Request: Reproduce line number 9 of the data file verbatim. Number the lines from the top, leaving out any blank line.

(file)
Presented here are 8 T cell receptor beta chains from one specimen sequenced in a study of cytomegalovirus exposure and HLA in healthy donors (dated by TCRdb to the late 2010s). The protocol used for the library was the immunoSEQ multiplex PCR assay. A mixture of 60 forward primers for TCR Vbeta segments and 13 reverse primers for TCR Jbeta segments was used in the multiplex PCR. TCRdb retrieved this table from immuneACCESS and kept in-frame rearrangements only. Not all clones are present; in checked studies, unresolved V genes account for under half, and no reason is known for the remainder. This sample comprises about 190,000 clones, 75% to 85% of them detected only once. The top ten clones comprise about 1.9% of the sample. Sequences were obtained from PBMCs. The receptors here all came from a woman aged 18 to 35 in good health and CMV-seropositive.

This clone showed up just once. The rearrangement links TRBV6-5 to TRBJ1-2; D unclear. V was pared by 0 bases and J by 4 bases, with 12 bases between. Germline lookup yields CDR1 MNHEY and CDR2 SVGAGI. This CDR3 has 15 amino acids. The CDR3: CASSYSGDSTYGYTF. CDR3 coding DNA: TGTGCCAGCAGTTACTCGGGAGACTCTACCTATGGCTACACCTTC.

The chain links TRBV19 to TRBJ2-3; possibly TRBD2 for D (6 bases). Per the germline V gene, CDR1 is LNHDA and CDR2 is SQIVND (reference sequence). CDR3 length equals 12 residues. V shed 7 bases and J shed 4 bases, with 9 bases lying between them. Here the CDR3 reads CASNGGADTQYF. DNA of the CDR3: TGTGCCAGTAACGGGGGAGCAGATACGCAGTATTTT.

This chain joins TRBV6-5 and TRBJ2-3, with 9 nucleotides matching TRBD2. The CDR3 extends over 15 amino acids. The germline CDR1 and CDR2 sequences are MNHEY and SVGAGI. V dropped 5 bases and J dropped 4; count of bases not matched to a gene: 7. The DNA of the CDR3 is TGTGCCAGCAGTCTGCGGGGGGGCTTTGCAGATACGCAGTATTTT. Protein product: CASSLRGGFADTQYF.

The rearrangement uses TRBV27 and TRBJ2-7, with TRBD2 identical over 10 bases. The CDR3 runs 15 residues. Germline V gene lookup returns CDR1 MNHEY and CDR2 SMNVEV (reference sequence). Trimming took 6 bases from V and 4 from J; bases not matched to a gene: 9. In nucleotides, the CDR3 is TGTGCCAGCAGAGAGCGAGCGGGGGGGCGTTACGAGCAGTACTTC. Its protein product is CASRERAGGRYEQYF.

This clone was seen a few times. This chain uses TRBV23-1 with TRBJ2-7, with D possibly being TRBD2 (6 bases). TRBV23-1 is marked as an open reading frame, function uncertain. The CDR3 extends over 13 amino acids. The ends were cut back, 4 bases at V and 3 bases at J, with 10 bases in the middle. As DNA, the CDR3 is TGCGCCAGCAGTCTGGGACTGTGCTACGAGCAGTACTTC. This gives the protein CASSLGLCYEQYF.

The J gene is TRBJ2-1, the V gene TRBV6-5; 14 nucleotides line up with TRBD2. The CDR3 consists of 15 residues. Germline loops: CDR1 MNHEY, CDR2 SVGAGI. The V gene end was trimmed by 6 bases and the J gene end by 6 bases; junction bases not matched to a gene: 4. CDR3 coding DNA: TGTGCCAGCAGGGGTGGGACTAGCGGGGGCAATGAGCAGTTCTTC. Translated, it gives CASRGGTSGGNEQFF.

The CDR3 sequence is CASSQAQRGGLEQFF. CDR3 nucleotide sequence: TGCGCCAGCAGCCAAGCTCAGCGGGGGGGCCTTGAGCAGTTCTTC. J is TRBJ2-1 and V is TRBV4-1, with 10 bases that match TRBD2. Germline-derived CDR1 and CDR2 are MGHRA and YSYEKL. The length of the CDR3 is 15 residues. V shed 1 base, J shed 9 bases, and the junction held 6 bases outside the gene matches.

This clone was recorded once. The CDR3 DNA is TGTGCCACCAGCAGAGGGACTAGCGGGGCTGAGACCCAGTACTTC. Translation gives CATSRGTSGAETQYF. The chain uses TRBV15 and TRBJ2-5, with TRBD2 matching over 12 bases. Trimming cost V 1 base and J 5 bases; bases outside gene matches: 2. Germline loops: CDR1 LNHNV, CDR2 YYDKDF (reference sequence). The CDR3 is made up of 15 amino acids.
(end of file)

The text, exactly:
This clone was recorded once. The CDR3 DNA is TGTGCCACCAGCAGAGGGACTAGCGGGGCTGAGACCCAGTACTTC. Translation gives CATSRGTSGAETQYF. The chain uses TRBV15 and TRBJ2-5, with TRBD2 matching over 12 bases. Trimming cost V 1 base and J 5 bases; bases outside gene matches: 2. Germline loops: CDR1 LNHNV, CDR2 YYDKDF (reference sequence). The CDR3 is made up of 15 amino acids.